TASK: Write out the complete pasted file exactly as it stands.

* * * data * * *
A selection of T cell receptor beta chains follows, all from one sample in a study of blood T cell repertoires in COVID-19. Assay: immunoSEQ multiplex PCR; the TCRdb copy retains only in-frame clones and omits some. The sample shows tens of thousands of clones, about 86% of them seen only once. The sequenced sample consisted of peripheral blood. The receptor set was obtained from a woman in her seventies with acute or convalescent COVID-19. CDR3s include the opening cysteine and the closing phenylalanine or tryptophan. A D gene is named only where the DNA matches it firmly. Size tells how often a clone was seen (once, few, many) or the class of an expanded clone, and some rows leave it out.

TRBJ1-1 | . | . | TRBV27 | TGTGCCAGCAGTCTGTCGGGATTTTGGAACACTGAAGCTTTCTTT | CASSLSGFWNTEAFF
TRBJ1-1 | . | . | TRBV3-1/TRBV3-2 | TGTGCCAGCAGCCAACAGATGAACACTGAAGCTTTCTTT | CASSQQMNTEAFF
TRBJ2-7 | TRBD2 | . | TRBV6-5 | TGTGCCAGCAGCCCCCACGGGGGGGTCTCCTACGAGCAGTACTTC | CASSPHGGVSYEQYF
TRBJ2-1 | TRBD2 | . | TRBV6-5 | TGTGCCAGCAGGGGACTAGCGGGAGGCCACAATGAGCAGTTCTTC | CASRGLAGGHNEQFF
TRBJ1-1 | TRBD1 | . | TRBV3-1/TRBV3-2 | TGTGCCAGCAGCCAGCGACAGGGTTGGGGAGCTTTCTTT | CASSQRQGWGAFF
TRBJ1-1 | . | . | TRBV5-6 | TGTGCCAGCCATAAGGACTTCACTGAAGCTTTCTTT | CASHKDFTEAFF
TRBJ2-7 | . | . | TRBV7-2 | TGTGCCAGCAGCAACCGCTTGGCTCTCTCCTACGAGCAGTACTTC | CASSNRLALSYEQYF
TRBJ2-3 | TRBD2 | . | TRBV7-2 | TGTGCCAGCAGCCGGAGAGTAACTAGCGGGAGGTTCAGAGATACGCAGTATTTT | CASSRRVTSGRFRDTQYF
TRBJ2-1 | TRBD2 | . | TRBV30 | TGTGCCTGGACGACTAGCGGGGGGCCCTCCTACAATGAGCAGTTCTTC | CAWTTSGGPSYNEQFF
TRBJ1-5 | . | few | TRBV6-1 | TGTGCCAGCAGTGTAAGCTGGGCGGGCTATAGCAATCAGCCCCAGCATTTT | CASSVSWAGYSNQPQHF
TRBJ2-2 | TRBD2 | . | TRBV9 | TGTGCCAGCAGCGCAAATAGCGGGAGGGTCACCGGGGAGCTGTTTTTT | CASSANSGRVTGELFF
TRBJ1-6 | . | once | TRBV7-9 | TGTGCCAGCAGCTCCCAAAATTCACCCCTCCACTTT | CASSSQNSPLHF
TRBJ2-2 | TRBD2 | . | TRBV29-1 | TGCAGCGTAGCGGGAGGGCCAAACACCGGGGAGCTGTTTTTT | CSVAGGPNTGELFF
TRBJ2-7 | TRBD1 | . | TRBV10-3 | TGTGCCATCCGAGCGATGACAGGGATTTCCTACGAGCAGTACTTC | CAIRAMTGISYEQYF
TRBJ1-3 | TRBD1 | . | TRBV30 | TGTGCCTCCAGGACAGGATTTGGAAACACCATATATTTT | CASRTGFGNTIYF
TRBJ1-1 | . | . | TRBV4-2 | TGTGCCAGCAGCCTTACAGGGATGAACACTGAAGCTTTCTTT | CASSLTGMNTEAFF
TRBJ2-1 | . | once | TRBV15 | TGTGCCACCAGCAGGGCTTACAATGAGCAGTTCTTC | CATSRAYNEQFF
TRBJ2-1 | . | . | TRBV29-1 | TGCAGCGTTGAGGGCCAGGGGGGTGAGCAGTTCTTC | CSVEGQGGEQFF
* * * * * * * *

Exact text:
A selection of T cell receptor beta chains follows, all from one sample in a study of blood T cell repertoires in COVID-19. Assay: immunoSEQ multiplex PCR; the TCRdb copy retains only in-frame clones and omits some. The sample shows tens of thousands of clones, about 86% of them seen only once. The sequenced sample consisted of peripheral blood. The receptor set was obtained from a woman in her seventies with acute or convalescent COVID-19. CDR3s include the opening cysteine and the closing phenylalanine or tryptophan. A D gene is named only where the DNA matches it firmly. Size tells how often a clone was seen (once, few, many) or the class of an expanded clone, and some rows leave it out.

TRBJ1-1 | . | . | TRBV27 | TGTGCCAGCAGTCTGTCGGGATTTTGGAACACTGAAGCTTTCTTT | CASSLSGFWNTEAFF
TRBJ1-1 | . | . | TRBV3-1/TRBV3-2 | TGTGCCAGCAGCCAACAGATGAACACTGAAGCTTTCTTT | CASSQQMNTEAFF
TRBJ2-7 | TRBD2 | . | TRBV6-5 | TGTGCCAGCAGCCCCCACGGGGGGGTCTCCTACGAGCAGTACTTC | CASSPHGGVSYEQYF
TRBJ2-1 | TRBD2 | . | TRBV6-5 | TGTGCCAGCAGGGGACTAGCGGGAGGCCACAATGAGCAGTTCTTC | CASRGLAGGHNEQFF
TRBJ1-1 | TRBD1 | . | TRBV3-1/TRBV3-2 | TGTGCCAGCAGCCAGCGACAGGGTTGGGGAGCTTTCTTT | CASSQRQGWGAFF
TRBJ1-1 | . | . | TRBV5-6 | TGTGCCAGCCATAAGGACTTCACTGAAGCTTTCTTT | CASHKDFTEAFF
TRBJ2-7 | . | . | TRBV7-2 | TGTGCCAGCAGCAACCGCTTGGCTCTCTCCTACGAGCAGTACTTC | CASSNRLALSYEQYF
TRBJ2-3 | TRBD2 | . | TRBV7-2 | TGTGCCAGCAGCCGGAGAGTAACTAGCGGGAGGTTCAGAGATACGCAGTATTTT | CASSRRVTSGRFRDTQYF
TRBJ2-1 | TRBD2 | . | TRBV30 | TGTGCCTGGACGACTAGCGGGGGGCCCTCCTACAATGAGCAGTTCTTC | CAWTTSGGPSYNEQFF
TRBJ1-5 | . | few | TRBV6-1 | TGTGCCAGCAGTGTAAGCTGGGCGGGCTATAGCAATCAGCCCCAGCATTTT | CASSVSWAGYSNQPQHF
TRBJ2-2 | TRBD2 | . | TRBV9 | TGTGCCAGCAGCGCAAATAGCGGGAGGGTCACCGGGGAGCTGTTTTTT | CASSANSGRVTGELFF
TRBJ1-6 | . | once | TRBV7-9 | TGTGCCAGCAGCTCCCAAAATTCACCCCTCCACTTT | CASSSQNSPLHF
TRBJ2-2 | TRBD2 | . | TRBV29-1 | TGCAGCGTAGCGGGAGGGCCAAACACCGGGGAGCTGTTTTTT | CSVAGGPNTGELFF
TRBJ2-7 | TRBD1 | . | TRBV10-3 | TGTGCCATCCGAGCGATGACAGGGATTTCCTACGAGCAGTACTTC | CAIRAMTGISYEQYF
TRBJ1-3 | TRBD1 | . | TRBV30 | TGTGCCTCCAGGACAGGATTTGGAAACACCATATATTTT | CASRTGFGNTIYF
TRBJ1-1 | . | . | TRBV4-2 | TGTGCCAGCAGCCTTACAGGGATGAACACTGAAGCTTTCTTT | CASSLTGMNTEAFF
TRBJ2-1 | . | once | TRBV15 | TGTGCCACCAGCAGGGCTTACAATGAGCAGTTCTTC | CATSRAYNEQFF
TRBJ2-1 | . | . | TRBV29-1 | TGCAGCGTTGAGGGCCAGGGGGGTGAGCAGTTCTTC | CSVEGQGGEQFF